code the barcode, yeah, and tip them on VENMO.

Speaker 4 (05:27):
I mean yeah.

Speaker 3 (05:28):
I think the pandemic just taught a lot of people
a lot of stuff about the virtual world that we
can live in. But it's not about the money at
the end of the day, you know, it really is.
I know that's like the political answer, but genuinely, it's not.
It's about getting people to relate to your music and
get it out there. Because somebody out there has not
heard Justin Bieber's.

Speaker 4 (05:44):
Music, you know.

Speaker 3 (05:44):
So everybody's always working to get people to hear their music.

Speaker 2 (05:47):
So what is your story? You come from where?

Speaker 3 (05:50):
Kind of all over the place. But before Nashville, I
was in South Florida.

Speaker 2 (05:54):
What do you mean all over the place? And why so?

Speaker 3 (05:56):
My dad's job, he was in corporate and I was
in music since I was eleven years old. My sister
and I used to be in a duo together. I
just kind of traveled down the country growing up. I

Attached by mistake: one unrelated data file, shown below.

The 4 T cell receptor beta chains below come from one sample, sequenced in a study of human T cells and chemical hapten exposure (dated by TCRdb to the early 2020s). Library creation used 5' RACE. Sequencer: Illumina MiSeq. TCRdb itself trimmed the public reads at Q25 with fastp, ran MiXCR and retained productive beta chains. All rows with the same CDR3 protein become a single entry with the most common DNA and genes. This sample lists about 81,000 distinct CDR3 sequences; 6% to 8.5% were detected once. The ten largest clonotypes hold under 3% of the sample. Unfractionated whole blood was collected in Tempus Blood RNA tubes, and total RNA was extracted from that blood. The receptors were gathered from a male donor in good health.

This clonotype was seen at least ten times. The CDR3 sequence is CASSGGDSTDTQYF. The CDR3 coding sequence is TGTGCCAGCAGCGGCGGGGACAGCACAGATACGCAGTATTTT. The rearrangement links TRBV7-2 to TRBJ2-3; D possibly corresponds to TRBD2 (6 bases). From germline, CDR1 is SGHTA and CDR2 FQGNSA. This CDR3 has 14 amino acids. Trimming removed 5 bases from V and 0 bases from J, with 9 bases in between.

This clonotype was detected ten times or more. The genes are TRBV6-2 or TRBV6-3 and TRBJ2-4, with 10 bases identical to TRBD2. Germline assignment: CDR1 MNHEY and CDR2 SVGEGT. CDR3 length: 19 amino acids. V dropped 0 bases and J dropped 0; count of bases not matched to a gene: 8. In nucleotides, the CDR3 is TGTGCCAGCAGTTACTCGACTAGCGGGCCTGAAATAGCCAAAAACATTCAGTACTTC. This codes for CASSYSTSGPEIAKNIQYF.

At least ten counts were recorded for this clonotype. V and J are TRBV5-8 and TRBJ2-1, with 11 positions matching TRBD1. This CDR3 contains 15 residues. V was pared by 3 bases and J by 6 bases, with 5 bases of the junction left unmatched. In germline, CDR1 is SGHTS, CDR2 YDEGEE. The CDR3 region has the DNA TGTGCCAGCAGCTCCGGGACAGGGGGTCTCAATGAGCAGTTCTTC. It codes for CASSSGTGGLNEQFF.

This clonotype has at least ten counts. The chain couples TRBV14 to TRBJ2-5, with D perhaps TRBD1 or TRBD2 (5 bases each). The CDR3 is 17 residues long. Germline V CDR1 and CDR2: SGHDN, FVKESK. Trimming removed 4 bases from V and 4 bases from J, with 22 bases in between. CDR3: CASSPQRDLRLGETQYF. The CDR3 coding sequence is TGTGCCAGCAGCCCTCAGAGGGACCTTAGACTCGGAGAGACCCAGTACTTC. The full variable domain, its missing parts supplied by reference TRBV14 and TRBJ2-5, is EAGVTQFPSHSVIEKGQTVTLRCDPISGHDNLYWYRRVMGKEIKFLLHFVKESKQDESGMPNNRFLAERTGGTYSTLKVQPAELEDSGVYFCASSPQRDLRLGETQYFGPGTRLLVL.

think I lived in nineteen different homes before I was eighteen,
So just moving nineteen homes?

Speaker 1 (06:09):
Is it because you were playing music or because he was,
you know, moving around.

Speaker 3 (06:13):
Kind of both with his job kind of both. It
was always a little bit of both. Corporate took him
all over the country.

Speaker 2 (06:19):
So, and you and your sister were what kind of
duo country duo? Yeah, what was the name? It was
called the Locketts.

Speaker 1 (06:25):
And did you guys ever come to Nashville before you
came to Nashville all the time.

Speaker 4 (06:29):
So I pretty much grew up on music row.

Speaker 3 (06:31):
I was riding with like Jeremy Bussy and Bridget Tatum
and like incredible number one writers when I was like
fifteen years old. So I came here for the first
time a little over ten years ago.

Speaker 1 (06:42):
And how did you get in a room with them
if you're just a teenager from out of town?

Speaker 4 (06:47):
Just the music, I guess it translated.

Speaker 3 (06:48):